Senior Journalist Ziya Us Salam Launches Controversial Book  “Being Muslim in Hindu India”

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Senior Journalist Ziya Us Salam Launches Controversial Book “Being Muslim in Hindu India”

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New Delhi: Renowned journalist and author Ziya Us Salam unveiled his controversial book, “Being Muslim in Hindu India,” at the India Islamic Cultural Center in New Delhi on January 9. The Associate Editor of The Hindu addressed the gathering, acknowledging that some consider him brave for writing about the challenges faced by Muslims in India, highlighting the need for such discussions in the current climate.

Ziya Us Salam explained the book’s focal point, shedding light on the pervasive issue of Muslims being perceived solely as community representatives, facing threats to their lives, safety concerns in mosques and madrasas, and constant scrutiny of their lifestyle choices. The book aims to address these challenges and provide answers to the queries raised.

During the event, RJD leader and MP Manoj Kumar expressed concern after reading the book, stating that it was a sad occasion rather than a joyous one. He highlighted the unsettling nature of the book’s title, emphasizing the absence of interrogation in it. The leader commended the Prime Minister for revealing the true faces behind masks, expressing his worry about the erosion of India’s secular fabric.

Noted author and journalist John Dayal stressed the urgent need to curb the aggressive spread of Islamophobia, emphasizing its potential threat to the core essence of being Indian. He pointed out the state’s sponsorship of this phenomenon and its infiltration into various facets of society, projecting a prolonged battle to eradicate this “virus.”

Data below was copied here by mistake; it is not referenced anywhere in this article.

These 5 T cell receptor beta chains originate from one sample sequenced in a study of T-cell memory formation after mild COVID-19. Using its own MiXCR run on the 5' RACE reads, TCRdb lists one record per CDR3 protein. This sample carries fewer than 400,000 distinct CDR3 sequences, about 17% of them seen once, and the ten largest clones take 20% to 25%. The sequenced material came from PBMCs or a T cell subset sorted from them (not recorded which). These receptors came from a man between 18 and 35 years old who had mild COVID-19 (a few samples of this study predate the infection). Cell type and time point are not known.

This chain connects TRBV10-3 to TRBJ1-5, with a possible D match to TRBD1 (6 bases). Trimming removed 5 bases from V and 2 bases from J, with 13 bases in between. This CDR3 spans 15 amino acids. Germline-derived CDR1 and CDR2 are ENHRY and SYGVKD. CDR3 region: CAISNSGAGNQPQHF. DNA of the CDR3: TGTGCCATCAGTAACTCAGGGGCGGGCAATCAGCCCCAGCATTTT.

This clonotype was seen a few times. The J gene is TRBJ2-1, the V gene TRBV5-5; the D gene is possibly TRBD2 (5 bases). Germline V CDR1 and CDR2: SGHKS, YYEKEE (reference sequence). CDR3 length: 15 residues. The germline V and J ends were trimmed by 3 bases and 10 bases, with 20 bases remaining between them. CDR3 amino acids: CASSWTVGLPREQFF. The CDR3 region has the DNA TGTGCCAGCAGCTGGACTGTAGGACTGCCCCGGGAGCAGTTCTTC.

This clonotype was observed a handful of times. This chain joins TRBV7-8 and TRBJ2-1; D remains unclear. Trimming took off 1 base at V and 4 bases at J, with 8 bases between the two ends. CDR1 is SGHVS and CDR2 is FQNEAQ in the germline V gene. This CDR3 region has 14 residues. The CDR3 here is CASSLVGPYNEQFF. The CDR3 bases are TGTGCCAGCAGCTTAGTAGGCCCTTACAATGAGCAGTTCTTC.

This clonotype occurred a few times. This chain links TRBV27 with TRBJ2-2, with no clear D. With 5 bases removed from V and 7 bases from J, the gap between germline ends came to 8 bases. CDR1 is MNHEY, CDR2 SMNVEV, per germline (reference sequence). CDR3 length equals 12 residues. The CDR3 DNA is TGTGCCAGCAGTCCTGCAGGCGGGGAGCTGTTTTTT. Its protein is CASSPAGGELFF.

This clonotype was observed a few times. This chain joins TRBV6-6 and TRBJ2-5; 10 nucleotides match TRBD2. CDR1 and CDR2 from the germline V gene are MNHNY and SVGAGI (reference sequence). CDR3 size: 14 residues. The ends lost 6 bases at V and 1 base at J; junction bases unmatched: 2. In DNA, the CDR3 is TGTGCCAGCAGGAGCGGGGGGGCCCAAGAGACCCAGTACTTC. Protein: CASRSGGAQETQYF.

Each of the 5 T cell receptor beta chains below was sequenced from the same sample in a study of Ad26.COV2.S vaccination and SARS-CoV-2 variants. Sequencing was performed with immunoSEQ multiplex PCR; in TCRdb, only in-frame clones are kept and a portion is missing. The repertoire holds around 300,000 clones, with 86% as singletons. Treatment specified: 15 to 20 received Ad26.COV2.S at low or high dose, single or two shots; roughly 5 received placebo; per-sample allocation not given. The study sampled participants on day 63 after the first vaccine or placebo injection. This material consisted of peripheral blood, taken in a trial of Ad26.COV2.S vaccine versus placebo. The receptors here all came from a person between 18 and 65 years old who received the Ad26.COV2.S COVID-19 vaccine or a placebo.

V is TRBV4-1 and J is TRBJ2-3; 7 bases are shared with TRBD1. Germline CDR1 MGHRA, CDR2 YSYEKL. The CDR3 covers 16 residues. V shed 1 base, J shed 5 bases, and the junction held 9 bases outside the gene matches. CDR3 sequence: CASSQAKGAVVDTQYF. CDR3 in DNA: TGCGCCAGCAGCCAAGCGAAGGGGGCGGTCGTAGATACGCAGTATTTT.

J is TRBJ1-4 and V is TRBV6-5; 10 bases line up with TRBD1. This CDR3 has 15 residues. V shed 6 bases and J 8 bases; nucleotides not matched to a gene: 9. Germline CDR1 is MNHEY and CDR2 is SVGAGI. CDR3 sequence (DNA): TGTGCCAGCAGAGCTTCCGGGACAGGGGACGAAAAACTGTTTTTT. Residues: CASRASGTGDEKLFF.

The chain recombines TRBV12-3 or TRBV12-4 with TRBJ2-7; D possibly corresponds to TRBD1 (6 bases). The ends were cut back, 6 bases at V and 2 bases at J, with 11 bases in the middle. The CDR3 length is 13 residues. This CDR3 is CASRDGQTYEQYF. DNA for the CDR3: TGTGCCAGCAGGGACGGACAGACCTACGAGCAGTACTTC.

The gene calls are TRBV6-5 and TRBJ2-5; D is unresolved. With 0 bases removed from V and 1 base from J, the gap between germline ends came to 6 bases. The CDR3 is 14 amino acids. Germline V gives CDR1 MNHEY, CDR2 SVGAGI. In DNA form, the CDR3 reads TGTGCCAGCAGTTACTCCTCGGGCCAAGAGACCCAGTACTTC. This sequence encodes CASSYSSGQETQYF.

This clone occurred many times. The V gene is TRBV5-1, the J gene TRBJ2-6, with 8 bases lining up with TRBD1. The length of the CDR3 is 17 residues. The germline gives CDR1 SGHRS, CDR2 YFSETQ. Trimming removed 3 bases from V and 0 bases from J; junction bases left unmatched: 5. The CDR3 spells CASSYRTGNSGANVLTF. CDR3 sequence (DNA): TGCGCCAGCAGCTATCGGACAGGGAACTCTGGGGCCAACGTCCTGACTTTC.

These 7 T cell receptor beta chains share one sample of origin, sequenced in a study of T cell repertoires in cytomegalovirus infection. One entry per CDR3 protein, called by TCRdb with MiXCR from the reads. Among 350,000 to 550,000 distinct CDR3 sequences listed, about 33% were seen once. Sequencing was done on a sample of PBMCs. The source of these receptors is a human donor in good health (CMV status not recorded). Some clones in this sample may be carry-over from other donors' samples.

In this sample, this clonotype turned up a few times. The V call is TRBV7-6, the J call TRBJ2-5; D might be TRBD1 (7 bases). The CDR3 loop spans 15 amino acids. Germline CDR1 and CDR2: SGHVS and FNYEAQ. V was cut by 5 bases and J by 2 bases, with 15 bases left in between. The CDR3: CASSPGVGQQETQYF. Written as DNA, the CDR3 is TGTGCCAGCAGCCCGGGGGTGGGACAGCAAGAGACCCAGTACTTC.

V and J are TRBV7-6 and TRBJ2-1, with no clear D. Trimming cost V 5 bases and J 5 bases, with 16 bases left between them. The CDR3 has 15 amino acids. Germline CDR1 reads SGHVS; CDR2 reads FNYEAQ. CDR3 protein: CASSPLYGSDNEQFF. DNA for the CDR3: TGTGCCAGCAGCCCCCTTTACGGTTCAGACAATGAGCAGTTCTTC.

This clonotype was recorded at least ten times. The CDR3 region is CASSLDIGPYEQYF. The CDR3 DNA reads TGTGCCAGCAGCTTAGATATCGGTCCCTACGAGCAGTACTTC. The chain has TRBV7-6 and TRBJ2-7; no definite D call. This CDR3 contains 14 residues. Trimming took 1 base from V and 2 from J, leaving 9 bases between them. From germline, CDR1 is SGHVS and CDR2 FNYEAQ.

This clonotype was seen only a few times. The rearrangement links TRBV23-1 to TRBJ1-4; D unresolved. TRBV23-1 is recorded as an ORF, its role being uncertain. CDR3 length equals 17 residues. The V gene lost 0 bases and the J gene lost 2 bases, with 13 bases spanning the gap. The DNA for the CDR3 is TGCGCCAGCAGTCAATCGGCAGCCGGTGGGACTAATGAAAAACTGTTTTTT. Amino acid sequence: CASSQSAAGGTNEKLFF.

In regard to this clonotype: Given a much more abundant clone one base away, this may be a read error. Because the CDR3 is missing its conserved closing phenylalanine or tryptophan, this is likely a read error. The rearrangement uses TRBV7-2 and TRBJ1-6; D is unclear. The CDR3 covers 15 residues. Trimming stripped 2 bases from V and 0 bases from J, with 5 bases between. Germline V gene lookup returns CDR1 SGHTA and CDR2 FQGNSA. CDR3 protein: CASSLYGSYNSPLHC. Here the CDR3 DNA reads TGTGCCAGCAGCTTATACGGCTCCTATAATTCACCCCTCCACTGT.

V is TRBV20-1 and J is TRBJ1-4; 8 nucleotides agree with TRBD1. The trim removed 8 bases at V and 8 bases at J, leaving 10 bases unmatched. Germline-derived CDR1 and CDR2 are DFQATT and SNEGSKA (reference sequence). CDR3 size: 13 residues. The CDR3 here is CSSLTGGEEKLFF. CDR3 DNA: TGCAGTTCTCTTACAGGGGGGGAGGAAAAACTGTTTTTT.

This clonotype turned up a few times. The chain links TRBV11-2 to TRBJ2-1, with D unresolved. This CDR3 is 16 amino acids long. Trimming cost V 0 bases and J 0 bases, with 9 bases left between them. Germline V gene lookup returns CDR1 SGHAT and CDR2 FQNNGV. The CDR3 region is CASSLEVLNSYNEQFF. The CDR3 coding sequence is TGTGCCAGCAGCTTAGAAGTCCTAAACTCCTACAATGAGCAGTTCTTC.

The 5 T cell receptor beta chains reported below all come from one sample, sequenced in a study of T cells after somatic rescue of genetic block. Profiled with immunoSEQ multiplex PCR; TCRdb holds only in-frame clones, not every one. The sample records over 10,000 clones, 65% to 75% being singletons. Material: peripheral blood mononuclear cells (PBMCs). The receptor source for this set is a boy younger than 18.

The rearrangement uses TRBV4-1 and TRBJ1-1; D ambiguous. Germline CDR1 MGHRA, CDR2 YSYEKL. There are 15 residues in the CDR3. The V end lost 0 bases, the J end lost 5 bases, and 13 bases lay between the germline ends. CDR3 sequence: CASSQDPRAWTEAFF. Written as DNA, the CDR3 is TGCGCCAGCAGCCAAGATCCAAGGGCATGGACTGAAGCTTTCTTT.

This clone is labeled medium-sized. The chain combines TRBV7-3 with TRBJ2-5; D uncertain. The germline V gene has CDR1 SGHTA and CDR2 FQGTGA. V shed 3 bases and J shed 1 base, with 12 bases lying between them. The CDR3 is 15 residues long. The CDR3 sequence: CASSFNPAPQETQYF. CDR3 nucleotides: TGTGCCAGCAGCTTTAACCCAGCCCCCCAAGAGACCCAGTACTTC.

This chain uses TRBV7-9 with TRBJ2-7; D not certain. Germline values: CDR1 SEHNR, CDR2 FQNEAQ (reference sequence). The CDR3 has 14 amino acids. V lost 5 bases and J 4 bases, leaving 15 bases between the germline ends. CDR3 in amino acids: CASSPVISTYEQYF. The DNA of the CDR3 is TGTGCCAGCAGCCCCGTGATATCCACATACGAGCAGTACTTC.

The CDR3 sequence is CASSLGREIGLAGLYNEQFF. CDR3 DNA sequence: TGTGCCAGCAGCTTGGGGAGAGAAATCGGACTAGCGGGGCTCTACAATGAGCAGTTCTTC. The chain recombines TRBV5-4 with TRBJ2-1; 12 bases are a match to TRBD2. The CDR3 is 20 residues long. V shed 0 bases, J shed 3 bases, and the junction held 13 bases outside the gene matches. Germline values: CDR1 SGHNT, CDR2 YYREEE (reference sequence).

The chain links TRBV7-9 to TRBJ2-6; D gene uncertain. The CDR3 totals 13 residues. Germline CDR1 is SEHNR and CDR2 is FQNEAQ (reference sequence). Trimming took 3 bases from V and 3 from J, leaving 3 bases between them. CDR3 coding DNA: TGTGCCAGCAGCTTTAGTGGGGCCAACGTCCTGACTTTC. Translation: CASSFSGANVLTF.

Historian Prof. Syed Irfan Habib observed that individuals responsible for the current divisive climate existed a decade ago but have become more visible and aggressive. He highlighted the shift from subtle occurrences of mutual respect to overt displays of hatred and othering, transforming medieval history into conflict zones.

Nidhi Razdan, former executive editor of NDTV, moderated the conversation, recalling her father’s teachings about secularism and the importance of respecting all religions. She acknowledged that errors occur but emphasized the need to take pride in India’s secular heritage.

The prevailing sentiment among speakers was that deep-rooted hatred would take decades to subside, even if the political landscape changes. The book, “Being Muslim in Hindu India,” presents a critical compilation of challenges faced by Indian Muslims during the BJP/NDA rule, shedding light on communal rhetoric across political parties. The author calls for sincere efforts toward secularism, criticizing parties like the Congress and AAP for their lack of commitment to these principles.